Air = 150 mmHg; alveoli = 100mmHg; blood = 100; venous = 40
What is the PCO2 in air? in alveoli? in arteries? in veins?
Air = 0; alveoli = 40; arteries = 40; veins = 46
What is methemoglobin?
Fe2+ is normal state of iron in heme moiety of hemoglobin; methemoglobin is iron in Fe3+ state
What limits the amount of O2 that can be carried in the blood?
O2 saturation of hemoglobin
What is the Carboxyhemoglobin?

What is carbaminoHb?
carboxy = CO + Hb

carbamino = CO2 + Hb
What is the major form in which CO2 is transported to the lungs?
HCO3-

H20 + CO2 --> H2CO3 --> HCO3- + H+ (happens in venous blood)
What buffers the H+ produced when CO2 breaks down to bicarbonate and H+?
deoxyhemoglobin
Zone 1 pressures
P alveolar > Parterial > P venous
Zone 2 pressures
P arterial > P alveolar > P venous
Zone 3 pressures
P arterial > P venous > P alveolar
Do lungs vasoconstrict or vasodilate in response to hypoxia?
Vasoconstrict; this way poorly ventilated regions will not have too much perfusion either; this happens when PO2 falls to low levels, esp when pH is more acidic (less than 7.4) as happens when pCO2 levels are high.
How does V/Q ratio change from apex to base of lung?
Apex: High ventilation, low perfusion = high V/Q ratio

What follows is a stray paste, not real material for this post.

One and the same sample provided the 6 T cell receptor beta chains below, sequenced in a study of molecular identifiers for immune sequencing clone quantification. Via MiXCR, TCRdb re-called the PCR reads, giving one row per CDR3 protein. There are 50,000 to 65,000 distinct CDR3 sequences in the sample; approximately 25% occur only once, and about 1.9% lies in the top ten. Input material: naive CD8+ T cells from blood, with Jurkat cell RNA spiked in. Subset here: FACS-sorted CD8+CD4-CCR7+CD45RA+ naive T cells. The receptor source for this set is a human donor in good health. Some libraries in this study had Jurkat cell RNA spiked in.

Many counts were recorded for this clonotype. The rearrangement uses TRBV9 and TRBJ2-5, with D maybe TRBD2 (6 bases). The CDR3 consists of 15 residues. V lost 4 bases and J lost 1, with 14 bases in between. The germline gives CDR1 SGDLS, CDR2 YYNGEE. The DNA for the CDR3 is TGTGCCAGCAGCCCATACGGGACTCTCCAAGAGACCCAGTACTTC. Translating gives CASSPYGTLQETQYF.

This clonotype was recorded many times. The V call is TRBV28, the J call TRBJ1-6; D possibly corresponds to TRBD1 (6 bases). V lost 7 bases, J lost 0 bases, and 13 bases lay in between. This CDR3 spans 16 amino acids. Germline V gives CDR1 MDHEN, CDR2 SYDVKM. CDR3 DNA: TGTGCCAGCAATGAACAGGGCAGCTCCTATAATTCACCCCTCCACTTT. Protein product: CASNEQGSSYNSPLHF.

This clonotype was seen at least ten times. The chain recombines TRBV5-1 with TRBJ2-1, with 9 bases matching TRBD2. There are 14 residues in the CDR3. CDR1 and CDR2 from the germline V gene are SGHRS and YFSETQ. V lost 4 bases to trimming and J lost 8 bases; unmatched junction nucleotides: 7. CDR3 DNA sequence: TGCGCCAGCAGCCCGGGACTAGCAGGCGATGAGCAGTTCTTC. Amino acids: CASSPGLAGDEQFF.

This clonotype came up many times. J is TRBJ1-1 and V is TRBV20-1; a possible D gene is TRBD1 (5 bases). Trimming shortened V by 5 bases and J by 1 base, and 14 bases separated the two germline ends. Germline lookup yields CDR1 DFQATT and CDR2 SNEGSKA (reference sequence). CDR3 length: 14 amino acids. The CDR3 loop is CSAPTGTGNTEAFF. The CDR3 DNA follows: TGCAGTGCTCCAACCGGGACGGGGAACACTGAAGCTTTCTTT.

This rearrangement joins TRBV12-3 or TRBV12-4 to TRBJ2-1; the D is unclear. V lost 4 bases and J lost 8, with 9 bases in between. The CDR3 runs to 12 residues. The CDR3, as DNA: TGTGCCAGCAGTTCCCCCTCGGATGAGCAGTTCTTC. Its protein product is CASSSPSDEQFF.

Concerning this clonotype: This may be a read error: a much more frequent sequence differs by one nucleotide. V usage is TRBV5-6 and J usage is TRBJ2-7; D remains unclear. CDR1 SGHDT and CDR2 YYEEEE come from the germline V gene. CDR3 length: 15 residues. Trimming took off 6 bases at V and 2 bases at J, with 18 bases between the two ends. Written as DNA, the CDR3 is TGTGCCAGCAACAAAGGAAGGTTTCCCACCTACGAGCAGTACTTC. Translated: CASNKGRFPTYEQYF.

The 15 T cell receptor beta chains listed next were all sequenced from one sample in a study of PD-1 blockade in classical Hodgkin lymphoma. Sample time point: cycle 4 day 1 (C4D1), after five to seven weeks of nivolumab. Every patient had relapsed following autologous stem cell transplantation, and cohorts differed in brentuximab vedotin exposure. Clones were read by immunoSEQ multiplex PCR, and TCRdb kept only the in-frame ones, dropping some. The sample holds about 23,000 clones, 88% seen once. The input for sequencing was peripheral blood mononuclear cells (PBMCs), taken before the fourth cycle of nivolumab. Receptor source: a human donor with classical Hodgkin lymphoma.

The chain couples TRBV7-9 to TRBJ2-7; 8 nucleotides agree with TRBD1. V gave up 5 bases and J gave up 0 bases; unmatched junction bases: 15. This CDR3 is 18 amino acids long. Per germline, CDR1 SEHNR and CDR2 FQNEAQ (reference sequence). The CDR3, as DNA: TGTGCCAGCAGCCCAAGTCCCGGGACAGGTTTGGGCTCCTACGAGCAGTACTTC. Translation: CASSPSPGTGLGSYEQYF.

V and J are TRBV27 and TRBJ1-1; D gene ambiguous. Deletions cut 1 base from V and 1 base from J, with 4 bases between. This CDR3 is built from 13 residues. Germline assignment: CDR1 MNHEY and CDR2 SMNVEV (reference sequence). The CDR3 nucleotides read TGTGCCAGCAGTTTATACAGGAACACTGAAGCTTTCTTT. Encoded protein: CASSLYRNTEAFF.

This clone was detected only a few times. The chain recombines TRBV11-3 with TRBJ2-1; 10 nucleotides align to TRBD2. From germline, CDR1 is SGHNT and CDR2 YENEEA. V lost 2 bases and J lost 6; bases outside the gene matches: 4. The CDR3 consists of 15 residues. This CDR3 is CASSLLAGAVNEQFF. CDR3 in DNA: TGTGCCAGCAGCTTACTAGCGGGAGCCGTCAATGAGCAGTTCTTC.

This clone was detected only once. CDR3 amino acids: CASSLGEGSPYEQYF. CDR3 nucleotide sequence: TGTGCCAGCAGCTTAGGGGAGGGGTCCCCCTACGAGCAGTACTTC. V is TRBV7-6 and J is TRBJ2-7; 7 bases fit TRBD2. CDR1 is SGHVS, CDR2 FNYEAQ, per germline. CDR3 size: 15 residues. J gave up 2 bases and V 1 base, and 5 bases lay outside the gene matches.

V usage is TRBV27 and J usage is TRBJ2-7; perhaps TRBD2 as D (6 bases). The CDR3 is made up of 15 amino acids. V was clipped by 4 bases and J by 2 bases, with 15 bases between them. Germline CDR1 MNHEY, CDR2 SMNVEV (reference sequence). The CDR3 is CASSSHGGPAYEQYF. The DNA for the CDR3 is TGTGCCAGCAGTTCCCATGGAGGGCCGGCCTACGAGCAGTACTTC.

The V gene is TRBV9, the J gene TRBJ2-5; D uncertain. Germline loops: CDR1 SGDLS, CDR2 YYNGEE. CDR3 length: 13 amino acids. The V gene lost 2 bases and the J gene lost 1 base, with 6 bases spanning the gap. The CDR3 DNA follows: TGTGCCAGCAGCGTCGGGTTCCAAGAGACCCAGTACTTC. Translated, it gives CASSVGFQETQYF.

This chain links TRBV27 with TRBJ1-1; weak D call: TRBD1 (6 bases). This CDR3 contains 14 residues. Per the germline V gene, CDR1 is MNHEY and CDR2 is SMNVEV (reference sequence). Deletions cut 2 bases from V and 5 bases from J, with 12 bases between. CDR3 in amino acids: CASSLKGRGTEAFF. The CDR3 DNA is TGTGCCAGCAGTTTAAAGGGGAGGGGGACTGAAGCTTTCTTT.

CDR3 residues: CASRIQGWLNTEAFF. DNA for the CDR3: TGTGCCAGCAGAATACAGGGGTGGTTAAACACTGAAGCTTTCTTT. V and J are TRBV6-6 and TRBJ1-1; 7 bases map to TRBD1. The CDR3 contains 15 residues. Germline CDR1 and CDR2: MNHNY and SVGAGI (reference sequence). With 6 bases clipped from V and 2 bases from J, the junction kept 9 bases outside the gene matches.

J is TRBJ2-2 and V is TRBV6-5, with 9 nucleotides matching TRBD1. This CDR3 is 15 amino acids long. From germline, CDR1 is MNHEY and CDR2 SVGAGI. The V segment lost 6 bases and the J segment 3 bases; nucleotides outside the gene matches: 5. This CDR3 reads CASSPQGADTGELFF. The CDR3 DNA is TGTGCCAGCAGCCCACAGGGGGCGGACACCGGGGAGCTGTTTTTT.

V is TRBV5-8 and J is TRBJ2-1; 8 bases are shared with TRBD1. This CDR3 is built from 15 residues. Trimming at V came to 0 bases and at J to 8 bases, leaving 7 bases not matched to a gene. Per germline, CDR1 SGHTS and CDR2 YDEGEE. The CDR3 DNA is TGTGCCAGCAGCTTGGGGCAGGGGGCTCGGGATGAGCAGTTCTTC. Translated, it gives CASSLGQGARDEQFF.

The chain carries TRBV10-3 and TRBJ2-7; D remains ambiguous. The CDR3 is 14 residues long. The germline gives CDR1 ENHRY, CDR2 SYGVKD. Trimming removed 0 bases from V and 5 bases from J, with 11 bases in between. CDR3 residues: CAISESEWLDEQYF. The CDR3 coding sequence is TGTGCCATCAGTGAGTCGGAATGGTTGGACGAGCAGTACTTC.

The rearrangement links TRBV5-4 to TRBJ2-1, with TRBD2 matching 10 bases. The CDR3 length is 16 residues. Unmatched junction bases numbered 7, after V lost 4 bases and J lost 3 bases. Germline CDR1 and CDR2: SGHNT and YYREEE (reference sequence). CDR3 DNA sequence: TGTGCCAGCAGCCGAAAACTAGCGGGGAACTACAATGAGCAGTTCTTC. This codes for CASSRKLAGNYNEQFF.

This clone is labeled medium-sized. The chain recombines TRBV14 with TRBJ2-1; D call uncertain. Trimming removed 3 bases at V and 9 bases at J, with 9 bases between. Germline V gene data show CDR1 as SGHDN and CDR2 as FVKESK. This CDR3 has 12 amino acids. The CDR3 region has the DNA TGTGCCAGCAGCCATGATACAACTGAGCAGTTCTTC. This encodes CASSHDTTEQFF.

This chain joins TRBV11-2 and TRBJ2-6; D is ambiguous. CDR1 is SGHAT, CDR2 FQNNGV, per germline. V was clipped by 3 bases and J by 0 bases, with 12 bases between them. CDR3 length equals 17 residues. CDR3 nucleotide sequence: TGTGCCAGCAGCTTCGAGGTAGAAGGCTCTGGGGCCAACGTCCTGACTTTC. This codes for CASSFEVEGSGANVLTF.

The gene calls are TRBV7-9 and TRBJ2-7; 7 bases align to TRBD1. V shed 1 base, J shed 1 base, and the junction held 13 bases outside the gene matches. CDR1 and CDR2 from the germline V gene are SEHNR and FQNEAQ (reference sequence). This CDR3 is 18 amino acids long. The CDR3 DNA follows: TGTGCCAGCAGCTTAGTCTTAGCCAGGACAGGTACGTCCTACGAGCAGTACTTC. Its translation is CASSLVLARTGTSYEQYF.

Base: Low ventilation, high perfusion = Low V/Q ratio
Which part of the brain controls breathing?
brain stem
Where are central chemoreceptors? What stimuli cause them to increase breathing?
Medulla; hyperventilation caused by decreased pH, increased pC02
Where are peripheral chemoreceptors? What stimuli cause them to increase breathing?
carotid and aortic bodies; decreased p02, increased CO2, decreased pH
What is the Hering Breuer reflex?
Lung stretch receptors are stimulated by distention of lungs and produce a reflex decrease in breathing frequency
Where are irritant receptors located? What stimulates them?
Located between airway epithelial cells; stimulated by noxious substances (dust, pollen)
Which receptors are activated to stimulate breathing during exercise?
joint/muscle receptors activated at beginning of exercise
What kind of drug will counter the effects of asthma (bronchoconstriction)?
B2 adrenergic agonist - produces relaxation of the bronchioles
If there is an embolism that blocks blood flow to the left lung, what is the pO2 going to be of the alveoli?
Left lung PAO2 will be the same as the inspired air because there is not going to be any gas exchange between the alveoli and the pulmonary capillary blood if there is no perfusion.
Why do pulmonary vascular resistance and blood flow vary along the vertical length of the lung?
gravitational effects
barrett
How is pulmonary vascular resistance affected by changes in pulmonary intravascular pressure (exercise?)
goes down
barrett
How is PVR affected by positive pressure ventilation?
goes up
barrett
How is PVR affected by Nitric Oxide?
goes down
barrett
Does hypoxia increase or decrease PVR? When is this beneficial? When is this detrimental?
Hypoxia increases PVR. Good for fetal circulation; bad for high altitude
barrett
What's the mean pulmonary arterial pressure?

Mean Left Atrial Pressure?
PA - 15mmHg
LA - 5 mmHg
Barrett